Introductory Remarks

John Stone




Ladies and gentlemen, welcome to this, the eighth Conference of The Samuel Griffith Society, and the first to be held in Canberra. As I said last night, for such an avowedly federalist body, that seems appropriate.

That said, however, it would be remiss of me not to acknowledge, with pleasure, the splendid attendance this weekend. I do not know how much that owes to the relative closeness of Canberra to both Sydney and Melbourne, or how much to the recently heightened topicality of many of the matters which are to be on our Agenda today and tomorrow. Whatever the reason, it is pleasing indeed to see such a roll-up. Thank you all for coming.

When I have made introductory remarks of this kind to previous Conferences, I have usually begun by commenting in some degree on the address given us by the speaker to our dinner on the Friday evening. Clearly, that would not be appropriate in this case.

There will, however, be no lack of material before us over the next day or so. Having in mind the Commonwealth Government's recent confirmation of its intention to hold, next December, a Constitutional Convention, we shall be opening our Conference this morning with four papers dealing with topics which might appropriately be discussed at any such Convention.

In doing so we are, of course, building upon the earlier groundwork of that kind which was laid at our Adelaide Conference nine months ago. Then, as you will recall, we also discussed four such topics: a proposed constitutional amendment of the "external affairs" power (section 51(xxix)); the republic issue; the need to constitutionally entrench our present Australian flag; and the possibilities for reforming the High Court.

Today we shall be returning, more definitively, to two of these topics, the republic, and the High Court. In addition, we shall hear from Professor Jeffrey Goldsworthy on a role for the States in initiating referendums; and from Dr Colin Howard, QC on the so-called "race" power (section 51(xxvi)).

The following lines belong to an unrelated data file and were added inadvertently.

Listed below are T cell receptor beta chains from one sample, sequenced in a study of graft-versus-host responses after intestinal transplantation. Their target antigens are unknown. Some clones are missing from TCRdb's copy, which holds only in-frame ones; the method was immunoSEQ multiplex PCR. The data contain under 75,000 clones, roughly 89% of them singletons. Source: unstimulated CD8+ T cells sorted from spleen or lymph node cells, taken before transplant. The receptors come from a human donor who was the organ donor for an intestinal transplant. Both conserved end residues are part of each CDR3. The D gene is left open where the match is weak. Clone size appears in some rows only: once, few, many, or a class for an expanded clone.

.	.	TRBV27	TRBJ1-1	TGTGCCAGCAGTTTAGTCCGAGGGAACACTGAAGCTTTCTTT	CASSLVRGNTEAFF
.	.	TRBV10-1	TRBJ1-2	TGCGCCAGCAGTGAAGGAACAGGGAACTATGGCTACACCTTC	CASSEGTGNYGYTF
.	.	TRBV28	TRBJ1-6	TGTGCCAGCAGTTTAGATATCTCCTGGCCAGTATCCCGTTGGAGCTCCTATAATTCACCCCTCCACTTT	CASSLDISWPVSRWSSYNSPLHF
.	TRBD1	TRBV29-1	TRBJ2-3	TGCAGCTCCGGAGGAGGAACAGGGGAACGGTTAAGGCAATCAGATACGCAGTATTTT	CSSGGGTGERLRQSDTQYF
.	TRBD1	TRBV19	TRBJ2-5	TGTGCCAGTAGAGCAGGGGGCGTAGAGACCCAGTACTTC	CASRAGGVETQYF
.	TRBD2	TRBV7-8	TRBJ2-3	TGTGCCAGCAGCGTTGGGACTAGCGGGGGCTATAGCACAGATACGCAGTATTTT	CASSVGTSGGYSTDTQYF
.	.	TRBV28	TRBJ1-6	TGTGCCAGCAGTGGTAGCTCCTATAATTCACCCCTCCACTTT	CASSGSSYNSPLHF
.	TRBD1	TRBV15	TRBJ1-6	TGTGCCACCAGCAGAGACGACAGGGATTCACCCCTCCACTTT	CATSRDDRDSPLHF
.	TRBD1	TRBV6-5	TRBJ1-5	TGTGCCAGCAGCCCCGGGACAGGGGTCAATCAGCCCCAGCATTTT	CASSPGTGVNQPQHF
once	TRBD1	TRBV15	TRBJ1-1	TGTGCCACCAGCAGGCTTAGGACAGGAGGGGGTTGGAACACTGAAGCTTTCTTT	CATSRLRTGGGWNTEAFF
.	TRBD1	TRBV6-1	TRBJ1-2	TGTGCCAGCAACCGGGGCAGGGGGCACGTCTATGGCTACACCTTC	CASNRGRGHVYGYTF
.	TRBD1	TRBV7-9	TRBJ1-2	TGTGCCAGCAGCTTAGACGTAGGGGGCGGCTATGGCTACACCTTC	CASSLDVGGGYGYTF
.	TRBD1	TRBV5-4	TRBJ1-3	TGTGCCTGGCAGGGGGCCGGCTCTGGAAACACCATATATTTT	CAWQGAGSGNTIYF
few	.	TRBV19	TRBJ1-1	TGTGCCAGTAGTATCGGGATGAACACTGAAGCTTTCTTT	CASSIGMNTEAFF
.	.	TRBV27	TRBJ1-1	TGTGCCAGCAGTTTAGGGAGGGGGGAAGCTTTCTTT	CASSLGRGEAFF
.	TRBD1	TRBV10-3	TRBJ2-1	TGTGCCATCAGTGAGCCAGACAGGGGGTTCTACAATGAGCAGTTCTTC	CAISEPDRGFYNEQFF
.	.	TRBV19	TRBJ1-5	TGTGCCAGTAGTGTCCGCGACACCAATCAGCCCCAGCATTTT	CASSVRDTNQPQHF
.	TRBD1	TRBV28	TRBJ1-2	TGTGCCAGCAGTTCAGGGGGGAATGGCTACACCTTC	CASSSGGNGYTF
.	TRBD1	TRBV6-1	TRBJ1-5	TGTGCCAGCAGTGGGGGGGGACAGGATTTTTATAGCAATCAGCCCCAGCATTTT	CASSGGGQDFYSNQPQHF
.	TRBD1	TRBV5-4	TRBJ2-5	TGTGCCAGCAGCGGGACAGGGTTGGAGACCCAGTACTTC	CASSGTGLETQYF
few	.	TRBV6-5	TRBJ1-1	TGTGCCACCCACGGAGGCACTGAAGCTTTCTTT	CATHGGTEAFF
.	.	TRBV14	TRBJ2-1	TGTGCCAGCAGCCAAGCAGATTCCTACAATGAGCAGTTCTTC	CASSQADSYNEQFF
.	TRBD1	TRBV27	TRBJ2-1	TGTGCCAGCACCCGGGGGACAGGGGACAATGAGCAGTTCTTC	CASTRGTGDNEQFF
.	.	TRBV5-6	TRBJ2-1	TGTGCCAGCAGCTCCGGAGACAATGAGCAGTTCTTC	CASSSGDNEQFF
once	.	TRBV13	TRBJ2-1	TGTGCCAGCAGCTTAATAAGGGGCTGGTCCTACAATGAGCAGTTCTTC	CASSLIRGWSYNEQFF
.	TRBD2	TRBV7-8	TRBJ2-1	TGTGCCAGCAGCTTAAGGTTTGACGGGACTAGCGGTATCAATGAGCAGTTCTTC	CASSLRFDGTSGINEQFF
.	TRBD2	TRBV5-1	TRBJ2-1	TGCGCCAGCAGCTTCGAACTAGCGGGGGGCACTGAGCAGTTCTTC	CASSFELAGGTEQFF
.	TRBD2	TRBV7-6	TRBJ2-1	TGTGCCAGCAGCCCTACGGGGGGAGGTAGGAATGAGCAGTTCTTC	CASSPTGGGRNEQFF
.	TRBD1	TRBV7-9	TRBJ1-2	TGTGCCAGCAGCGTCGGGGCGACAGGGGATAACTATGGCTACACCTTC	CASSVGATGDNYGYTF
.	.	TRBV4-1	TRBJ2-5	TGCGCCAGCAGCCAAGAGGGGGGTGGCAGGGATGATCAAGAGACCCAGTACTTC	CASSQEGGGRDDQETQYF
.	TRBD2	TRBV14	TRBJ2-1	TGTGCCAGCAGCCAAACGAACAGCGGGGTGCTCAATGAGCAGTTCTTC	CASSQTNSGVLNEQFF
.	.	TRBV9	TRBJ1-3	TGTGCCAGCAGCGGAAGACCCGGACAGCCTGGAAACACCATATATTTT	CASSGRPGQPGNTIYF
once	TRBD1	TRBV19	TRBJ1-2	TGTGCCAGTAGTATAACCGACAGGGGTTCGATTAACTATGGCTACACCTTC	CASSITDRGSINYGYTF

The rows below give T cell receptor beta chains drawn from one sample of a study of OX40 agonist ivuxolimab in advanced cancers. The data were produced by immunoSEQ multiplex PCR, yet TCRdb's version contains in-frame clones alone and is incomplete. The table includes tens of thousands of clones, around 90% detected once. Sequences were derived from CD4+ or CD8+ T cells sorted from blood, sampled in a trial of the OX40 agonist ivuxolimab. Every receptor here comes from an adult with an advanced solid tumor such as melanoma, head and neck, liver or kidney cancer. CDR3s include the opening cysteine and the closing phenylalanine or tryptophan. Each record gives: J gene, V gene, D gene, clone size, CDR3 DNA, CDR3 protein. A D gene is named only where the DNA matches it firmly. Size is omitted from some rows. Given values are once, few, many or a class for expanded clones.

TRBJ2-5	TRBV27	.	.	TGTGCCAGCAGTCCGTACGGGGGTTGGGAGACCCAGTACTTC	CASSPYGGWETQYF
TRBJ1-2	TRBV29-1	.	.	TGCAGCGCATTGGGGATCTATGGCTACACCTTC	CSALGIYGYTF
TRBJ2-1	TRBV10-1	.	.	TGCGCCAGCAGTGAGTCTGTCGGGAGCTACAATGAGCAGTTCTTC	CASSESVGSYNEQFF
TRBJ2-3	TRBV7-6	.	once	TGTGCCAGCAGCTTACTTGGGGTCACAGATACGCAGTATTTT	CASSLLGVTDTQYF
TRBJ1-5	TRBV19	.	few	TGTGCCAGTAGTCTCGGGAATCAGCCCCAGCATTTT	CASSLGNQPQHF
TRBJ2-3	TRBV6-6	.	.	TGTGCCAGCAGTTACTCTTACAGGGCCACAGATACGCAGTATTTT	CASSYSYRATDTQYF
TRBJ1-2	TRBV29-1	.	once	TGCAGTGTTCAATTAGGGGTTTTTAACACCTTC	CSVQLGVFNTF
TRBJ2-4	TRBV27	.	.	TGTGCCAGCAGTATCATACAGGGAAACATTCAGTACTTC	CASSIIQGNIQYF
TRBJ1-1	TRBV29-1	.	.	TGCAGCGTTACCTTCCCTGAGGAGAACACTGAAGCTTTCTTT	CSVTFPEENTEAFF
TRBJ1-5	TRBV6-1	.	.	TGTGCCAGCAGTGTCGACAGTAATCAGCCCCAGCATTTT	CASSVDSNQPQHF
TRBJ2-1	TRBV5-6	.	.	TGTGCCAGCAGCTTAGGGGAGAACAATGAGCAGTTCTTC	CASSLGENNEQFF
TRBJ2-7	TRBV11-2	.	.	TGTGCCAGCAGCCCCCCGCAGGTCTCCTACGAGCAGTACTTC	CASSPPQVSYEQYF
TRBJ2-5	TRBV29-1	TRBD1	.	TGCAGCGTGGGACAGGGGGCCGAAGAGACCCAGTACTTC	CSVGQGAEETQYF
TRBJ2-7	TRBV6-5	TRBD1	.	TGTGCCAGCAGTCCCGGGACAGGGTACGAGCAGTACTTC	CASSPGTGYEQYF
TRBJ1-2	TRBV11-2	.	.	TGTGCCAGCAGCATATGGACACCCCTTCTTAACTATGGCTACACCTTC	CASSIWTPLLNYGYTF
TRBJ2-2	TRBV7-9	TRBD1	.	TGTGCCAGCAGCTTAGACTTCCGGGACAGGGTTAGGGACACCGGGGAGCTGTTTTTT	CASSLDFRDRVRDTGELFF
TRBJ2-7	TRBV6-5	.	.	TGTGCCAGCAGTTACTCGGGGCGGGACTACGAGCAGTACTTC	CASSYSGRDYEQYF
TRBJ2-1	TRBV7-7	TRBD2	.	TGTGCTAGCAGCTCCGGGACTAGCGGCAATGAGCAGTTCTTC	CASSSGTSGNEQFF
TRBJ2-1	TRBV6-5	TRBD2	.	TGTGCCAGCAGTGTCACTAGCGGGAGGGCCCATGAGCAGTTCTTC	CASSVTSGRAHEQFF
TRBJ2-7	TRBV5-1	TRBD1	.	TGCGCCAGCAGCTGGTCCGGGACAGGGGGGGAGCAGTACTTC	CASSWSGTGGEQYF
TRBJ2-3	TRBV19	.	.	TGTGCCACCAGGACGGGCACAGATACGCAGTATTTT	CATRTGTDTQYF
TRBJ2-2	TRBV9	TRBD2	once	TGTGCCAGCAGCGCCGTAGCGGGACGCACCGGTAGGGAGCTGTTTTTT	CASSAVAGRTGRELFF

Beyond the ambit of the prospective Constitutional Convention, several issues have assumed particular prominence since we last met. The most pressing and immediate of those issues is that of "native title", where the High Court's original "fairy tale" as told in its Mabo judgment has now been followed by a sequel in its equally (or in some ways even more) fanciful judgment in the Wik Case.

Tomorrow we shall devote the whole morning to three papers on what we have customarily called "the Aboriginal question". As well as papers from Dr John Forbes on Amending the Native Title Act, and from Mr S E K Hulme, QC on The Wik Judgment, we shall also hear what I can promise you (because I have already had the privilege of reading it) will be a fascinating paper from Roger Sandall on what I might call the cultural verities of the so-called "reconciliation" issue. All in all, tomorrow morning promises to be a feast indeed.

The other issue which, since we last met, has taken on a certain immediacy is that of the conduct of the High Court itself - or more precisely, of certain of its members. Three months or so ago, I asked Dr (now Professor) Greg Craven to speak to us this weekend on The Engineers' Case, in which the then High Court went out of its way in 1920 to ignore the plain fact that the Constitution it was interpreting was, first and foremost, a federal one. Naturally, I had no idea at that time that during this past week today's High Court would be, in effect, reconsidering one of its more recent examples of judicial activism, namely the views on the law of defamation which it stated a few years ago in the Theophanous and West Australian Newspapers cases.

As it happens, that portion of Professor Craven's paper which, at his request, I shall be reading on his behalf this afternoon is specifically directed to that very issue - namely, the process whereby our High Court in recent years has begun to "find" in our Constitution whatever the Justices in question have wanted to discover. It is a paper which, I predict, will be read with some interest in legal circles long after this Conference has disbanded.

While I have mentioned a number of the particular papers on our Agenda because of their current topicality, I would not like it thought that others, which I have not mentioned, will be of any less value or interest. On the contrary, I am prepared to make what I feel to be the proud claim that our Agenda as a whole for this Conference will be no less satisfying than its predecessors.

It is now time to move into that Agenda itself, which we shall do with our opening paper this morning from our President, Sir Harry

Gibbs, who is going to speak to us on the topic A Republic: The Issues. Ray Evans will chair this Session, and I shall now hand over to him the task of introducing Sir Harry.